The Nokia 7 Plus launched alongside the 2018 version of the Nokia 6 and also the flagship Nokia 8 sirocco effectively is the brand's mid-range contender for this year, offering decent specs, 'pure' Android and nearly a similar basic camera setup because the Nokia 8 sirocco. All of this is built around an impressive 6-inch full HD+ display with an 18:9 widescreen aspect ratio, making it a viable alternative to the likes of the OnePlus 5T. Nokia may not be the market leader it was in the pre-smartphone era, but the present-day iteration of the firm – which operates in the mobile space under licensee HMD Global, an organization shaped by several former Nokia executives – has been chip away with its vary of Android-based handsets.
Design and Display
The first thing that stands out about the phone is its dual-color finish, which for us was black with a copper ring around the edges. While the design is aesthetically pleasing, one issue I did notice was the matte black finish did retain moisture and oil quite easily, which gave the phone a scruffy look at times. But, it does give the phone some durability. With thin bezels (borders between a screen and a phone's frame), the 6-inch Full-HD+ screen gives a big-screen experience in the same width as a traditional 5.5-inch display device. The phone's fingerprint scanner is on the back of the phone underneath the camera and I didn't have any issues with its performance or accuracy. As you may expect, the 18:9 Aspect ratio display takes up the bulk of the area on the front of the Nokia 7 Plus.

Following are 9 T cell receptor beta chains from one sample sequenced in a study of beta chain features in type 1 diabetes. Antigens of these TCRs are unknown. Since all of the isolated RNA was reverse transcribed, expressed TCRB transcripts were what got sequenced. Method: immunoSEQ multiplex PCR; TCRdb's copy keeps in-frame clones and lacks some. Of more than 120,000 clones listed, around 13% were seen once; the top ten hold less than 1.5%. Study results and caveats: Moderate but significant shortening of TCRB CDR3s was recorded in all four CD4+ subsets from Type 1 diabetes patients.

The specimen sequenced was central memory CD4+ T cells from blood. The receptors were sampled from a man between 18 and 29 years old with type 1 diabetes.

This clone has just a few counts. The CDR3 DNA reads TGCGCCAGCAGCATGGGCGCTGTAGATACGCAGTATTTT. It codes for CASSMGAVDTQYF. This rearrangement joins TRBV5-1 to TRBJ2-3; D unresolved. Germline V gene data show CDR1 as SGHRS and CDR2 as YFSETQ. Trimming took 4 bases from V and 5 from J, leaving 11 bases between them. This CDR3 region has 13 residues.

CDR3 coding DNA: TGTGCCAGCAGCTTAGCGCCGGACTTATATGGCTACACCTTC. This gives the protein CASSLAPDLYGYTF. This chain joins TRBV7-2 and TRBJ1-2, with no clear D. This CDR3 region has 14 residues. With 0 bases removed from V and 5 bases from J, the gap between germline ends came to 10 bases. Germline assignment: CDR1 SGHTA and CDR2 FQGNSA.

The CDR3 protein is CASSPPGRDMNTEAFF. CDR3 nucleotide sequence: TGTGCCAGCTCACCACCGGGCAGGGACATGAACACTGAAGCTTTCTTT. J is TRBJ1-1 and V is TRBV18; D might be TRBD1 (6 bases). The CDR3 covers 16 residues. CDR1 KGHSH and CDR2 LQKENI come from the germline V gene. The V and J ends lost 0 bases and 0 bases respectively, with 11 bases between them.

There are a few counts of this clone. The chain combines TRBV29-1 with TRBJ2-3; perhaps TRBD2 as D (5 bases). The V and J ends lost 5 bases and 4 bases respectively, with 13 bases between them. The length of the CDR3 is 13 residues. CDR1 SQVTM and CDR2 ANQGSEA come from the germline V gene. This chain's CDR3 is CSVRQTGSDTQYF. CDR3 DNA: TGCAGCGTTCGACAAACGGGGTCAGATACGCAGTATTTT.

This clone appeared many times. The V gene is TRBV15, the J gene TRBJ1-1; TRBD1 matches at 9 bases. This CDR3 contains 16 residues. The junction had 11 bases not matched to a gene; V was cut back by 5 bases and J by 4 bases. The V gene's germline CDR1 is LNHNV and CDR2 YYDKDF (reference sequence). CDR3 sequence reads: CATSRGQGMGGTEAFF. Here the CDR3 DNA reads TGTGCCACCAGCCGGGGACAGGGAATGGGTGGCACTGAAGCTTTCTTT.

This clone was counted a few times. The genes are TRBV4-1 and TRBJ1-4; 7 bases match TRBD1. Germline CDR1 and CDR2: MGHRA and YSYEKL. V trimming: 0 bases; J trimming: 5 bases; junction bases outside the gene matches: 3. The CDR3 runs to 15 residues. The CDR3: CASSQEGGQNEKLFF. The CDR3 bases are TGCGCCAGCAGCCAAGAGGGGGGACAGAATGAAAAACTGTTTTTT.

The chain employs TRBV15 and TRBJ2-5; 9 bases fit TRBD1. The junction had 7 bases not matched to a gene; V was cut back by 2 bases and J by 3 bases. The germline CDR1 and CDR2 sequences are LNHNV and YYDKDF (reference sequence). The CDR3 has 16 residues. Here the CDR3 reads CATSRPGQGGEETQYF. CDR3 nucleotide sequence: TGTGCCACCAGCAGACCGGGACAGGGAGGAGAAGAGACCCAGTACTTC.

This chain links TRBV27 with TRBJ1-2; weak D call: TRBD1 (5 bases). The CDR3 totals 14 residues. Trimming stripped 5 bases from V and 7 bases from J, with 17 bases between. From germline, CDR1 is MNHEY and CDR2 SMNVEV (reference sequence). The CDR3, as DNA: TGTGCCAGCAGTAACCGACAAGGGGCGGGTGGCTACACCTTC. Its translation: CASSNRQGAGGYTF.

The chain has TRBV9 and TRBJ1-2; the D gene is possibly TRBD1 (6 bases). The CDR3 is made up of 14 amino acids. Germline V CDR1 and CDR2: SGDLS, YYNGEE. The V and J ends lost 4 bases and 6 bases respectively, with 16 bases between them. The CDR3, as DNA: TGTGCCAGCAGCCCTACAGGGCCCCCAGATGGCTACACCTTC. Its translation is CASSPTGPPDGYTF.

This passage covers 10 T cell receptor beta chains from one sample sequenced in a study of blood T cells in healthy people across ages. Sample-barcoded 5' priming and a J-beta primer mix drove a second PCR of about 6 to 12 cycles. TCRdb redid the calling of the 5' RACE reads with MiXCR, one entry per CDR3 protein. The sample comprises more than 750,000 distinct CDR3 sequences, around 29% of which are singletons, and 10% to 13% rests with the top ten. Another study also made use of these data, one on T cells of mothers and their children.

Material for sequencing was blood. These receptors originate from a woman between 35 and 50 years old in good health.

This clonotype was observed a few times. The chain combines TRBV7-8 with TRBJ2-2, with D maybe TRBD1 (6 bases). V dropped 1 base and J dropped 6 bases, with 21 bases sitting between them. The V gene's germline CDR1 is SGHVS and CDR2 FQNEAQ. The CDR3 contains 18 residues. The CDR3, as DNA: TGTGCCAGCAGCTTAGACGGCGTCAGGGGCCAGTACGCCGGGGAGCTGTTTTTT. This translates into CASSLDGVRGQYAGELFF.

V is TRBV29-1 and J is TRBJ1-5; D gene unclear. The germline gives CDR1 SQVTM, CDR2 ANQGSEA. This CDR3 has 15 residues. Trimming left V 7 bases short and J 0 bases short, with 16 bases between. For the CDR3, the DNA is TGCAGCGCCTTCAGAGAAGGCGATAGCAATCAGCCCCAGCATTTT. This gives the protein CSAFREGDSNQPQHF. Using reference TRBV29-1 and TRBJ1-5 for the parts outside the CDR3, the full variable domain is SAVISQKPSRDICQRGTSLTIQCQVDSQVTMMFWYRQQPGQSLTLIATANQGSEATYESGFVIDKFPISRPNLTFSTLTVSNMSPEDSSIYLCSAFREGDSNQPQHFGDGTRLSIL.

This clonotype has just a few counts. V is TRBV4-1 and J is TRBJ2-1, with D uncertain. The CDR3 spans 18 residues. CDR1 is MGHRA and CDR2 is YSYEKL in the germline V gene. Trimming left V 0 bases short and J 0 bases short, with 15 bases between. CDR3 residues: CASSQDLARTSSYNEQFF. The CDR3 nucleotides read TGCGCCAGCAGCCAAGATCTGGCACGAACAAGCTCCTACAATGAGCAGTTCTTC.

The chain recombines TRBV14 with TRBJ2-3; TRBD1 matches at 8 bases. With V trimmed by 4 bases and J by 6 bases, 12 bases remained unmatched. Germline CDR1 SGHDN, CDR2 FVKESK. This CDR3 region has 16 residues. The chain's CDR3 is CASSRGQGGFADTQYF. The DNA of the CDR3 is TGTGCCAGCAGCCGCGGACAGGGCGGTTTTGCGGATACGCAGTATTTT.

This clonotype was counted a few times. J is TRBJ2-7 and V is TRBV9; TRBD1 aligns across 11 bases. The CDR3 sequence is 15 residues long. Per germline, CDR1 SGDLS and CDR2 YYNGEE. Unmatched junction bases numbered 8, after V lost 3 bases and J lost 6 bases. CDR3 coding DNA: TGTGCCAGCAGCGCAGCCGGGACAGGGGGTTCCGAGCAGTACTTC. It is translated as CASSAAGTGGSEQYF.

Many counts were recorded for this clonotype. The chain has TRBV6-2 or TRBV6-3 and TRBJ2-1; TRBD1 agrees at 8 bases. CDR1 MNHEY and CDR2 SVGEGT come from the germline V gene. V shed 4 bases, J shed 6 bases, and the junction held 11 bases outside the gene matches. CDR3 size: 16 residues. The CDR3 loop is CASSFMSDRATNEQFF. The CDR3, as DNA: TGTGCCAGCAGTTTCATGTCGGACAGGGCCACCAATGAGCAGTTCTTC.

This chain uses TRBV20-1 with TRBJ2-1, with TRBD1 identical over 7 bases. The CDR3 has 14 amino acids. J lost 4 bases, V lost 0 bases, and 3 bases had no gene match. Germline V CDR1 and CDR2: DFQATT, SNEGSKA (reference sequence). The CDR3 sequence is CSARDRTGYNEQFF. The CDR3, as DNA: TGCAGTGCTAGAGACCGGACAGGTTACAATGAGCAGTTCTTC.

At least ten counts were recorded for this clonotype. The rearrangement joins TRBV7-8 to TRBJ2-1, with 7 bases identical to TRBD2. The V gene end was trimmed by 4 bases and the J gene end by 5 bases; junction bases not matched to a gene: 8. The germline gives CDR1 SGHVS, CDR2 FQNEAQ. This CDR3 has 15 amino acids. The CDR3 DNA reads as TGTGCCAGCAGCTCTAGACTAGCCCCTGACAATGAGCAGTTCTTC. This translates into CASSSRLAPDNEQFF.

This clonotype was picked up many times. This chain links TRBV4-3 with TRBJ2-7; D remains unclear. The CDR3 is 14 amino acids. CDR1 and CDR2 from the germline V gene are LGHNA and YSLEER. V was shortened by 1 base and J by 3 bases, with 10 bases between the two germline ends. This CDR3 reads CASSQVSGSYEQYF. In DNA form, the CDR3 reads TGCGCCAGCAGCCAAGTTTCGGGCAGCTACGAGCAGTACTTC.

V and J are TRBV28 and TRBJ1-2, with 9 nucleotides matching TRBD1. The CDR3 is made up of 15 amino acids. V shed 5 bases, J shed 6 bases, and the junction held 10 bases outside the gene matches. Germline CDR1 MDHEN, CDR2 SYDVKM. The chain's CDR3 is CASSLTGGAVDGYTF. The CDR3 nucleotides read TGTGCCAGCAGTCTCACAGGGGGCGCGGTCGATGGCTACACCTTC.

It's not quite bezel-free – there are small bezels at the top and bottom of the screen – but it feels nice and roomy all the same and provides an ideal platform for mobile movie watching. The resolution of 1080 x 2160 is relatively sharp by mid-range standards and colors look realistic and convincing, but the IPS LCD panel lacks the impact of an AMOLED one and is quite hard to use in direct sunlight – we ventured outdoors with the phone during one of the UK's rare moments of bright, scorching sunlight and found ourselves struggling to read text on the display. The screen of this Nokia 7 Plus is also coated with Corning Gorilla Glass 3, which protects against scratches and marks. It's worth noting that some 2018 phones – such as the Samsung Galaxy S9 – have the swanky new Gorilla Glass 5, so the 7 Plus is a little behind the curve here.